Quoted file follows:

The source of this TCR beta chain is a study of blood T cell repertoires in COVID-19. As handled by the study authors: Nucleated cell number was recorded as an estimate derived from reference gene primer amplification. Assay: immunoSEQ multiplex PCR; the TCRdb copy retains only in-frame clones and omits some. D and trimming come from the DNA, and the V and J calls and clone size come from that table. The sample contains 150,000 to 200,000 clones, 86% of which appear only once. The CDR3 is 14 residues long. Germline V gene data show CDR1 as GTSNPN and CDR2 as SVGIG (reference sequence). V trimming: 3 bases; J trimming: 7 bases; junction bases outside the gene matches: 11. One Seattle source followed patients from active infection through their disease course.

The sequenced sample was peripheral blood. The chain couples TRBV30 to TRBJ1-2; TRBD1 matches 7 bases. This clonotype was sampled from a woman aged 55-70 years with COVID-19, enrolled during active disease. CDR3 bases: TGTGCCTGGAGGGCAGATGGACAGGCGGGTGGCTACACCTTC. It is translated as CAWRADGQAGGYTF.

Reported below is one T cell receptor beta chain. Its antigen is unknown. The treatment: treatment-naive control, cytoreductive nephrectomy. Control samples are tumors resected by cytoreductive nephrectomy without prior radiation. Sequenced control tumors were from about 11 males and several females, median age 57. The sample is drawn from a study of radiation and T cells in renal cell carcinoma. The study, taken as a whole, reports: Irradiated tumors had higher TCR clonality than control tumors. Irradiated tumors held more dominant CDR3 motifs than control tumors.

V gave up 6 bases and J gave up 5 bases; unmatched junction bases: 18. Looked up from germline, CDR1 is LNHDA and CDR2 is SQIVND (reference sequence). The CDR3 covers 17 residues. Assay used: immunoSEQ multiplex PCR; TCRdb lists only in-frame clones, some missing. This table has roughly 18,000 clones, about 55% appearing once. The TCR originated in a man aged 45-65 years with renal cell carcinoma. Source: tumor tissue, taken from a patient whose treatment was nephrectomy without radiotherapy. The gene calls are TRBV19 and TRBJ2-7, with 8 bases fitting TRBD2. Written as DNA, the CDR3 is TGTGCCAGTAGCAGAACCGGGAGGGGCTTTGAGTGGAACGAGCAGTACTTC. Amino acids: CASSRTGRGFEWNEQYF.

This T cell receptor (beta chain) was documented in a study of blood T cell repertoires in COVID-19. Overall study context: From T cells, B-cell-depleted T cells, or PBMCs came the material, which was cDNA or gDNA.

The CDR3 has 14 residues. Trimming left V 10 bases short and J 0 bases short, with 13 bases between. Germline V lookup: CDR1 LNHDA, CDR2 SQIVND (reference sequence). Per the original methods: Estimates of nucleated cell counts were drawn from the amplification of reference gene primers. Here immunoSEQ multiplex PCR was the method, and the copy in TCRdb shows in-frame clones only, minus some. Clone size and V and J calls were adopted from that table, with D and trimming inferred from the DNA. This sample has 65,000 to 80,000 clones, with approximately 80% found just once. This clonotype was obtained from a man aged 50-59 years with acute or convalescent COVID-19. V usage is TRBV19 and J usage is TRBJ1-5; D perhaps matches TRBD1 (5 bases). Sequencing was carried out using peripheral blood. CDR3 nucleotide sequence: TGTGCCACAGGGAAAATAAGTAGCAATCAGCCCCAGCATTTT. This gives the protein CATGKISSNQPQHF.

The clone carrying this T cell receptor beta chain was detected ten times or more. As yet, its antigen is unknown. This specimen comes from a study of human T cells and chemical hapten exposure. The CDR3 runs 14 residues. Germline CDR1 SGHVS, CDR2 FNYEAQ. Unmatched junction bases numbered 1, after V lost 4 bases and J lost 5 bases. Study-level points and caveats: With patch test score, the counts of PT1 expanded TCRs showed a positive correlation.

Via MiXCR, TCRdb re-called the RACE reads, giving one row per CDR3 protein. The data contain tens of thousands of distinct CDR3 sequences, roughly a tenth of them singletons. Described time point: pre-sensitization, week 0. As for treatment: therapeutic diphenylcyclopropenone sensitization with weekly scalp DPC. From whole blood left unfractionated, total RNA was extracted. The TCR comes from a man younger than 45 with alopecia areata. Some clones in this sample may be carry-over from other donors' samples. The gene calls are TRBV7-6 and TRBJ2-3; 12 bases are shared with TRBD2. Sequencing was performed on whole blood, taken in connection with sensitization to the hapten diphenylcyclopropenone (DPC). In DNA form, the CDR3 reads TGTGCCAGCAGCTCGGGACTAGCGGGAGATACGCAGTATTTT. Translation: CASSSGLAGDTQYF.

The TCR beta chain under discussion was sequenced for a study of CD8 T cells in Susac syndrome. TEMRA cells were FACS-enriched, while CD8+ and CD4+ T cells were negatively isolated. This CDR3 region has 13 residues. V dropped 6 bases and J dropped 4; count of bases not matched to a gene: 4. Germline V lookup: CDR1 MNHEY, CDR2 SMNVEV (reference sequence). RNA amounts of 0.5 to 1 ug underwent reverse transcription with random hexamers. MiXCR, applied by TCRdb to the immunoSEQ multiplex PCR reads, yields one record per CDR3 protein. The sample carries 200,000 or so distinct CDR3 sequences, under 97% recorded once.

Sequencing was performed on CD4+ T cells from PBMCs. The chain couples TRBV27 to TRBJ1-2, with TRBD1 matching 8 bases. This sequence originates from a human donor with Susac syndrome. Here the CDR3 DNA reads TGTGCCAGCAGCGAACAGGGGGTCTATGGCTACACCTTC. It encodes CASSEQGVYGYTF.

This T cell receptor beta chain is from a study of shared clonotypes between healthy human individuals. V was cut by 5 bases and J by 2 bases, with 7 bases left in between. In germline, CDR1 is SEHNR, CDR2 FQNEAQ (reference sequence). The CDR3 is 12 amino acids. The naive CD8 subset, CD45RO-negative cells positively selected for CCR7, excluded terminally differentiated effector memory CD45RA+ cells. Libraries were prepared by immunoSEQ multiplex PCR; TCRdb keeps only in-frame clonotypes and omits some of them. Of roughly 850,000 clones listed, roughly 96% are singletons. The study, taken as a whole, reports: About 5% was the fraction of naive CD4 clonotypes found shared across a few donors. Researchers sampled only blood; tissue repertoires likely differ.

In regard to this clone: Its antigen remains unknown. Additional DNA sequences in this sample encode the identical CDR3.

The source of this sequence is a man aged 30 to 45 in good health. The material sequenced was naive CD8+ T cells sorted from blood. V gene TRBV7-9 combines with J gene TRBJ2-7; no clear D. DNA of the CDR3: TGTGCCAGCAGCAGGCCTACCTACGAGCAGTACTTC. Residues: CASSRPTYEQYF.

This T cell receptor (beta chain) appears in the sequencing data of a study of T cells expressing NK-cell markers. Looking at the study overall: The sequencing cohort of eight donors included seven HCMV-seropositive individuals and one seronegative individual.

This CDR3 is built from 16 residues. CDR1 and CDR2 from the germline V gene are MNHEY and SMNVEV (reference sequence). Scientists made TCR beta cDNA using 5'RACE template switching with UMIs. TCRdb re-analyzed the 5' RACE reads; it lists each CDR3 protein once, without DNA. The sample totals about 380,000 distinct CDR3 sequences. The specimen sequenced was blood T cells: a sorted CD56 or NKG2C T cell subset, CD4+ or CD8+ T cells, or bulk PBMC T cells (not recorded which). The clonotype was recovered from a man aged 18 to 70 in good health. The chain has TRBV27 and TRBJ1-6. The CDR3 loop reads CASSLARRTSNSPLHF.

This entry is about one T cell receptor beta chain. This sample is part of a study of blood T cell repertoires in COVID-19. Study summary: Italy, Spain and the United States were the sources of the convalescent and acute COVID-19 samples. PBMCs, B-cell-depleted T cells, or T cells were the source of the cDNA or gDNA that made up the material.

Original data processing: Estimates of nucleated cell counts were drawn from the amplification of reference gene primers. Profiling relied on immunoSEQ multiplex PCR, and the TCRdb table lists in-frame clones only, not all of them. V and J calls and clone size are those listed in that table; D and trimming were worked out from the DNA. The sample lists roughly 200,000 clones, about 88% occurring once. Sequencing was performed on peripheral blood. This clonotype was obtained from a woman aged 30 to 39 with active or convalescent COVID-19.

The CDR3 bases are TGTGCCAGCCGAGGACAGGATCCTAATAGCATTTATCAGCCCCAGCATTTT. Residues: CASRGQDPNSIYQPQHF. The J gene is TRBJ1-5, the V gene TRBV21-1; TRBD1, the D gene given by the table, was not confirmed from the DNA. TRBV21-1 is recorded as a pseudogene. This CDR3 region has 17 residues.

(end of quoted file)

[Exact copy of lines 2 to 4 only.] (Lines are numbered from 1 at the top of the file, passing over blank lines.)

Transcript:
The sequenced sample was peripheral blood. The chain couples TRBV30 to TRBJ1-2; TRBD1 matches 7 bases. This clonotype was sampled from a woman aged 55-70 years with COVID-19, enrolled during active disease. CDR3 bases: TGTGCCTGGAGGGCAGATGGACAGGCGGGTGGCTACACCTTC. It is translated as CAWRADGQAGGYTF.

Reported below is one T cell receptor beta chain. Its antigen is unknown. The treatment: treatment-naive control, cytoreductive nephrectomy. Control samples are tumors resected by cytoreductive nephrectomy without prior radiation. Sequenced control tumors were from about 11 males and several females, median age 57. The sample is drawn from a study of radiation and T cells in renal cell carcinoma. The study, taken as a whole, reports: Irradiated tumors had higher TCR clonality than control tumors. Irradiated tumors held more dominant CDR3 motifs than control tumors.

V gave up 6 bases and J gave up 5 bases; unmatched junction bases: 18. Looked up from germline, CDR1 is LNHDA and CDR2 is SQIVND (reference sequence). The CDR3 covers 17 residues. Assay used: immunoSEQ multiplex PCR; TCRdb lists only in-frame clones, some missing. This table has roughly 18,000 clones, about 55% appearing once. The TCR originated in a man aged 45-65 years with renal cell carcinoma. Source: tumor tissue, taken from a patient whose treatment was nephrectomy without radiotherapy. The gene calls are TRBV19 and TRBJ2-7, with 8 bases fitting TRBD2. Written as DNA, the CDR3 is TGTGCCAGTAGCAGAACCGGGAGGGGCTTTGAGTGGAACGAGCAGTACTTC. Amino acids: CASSRTGRGFEWNEQYF.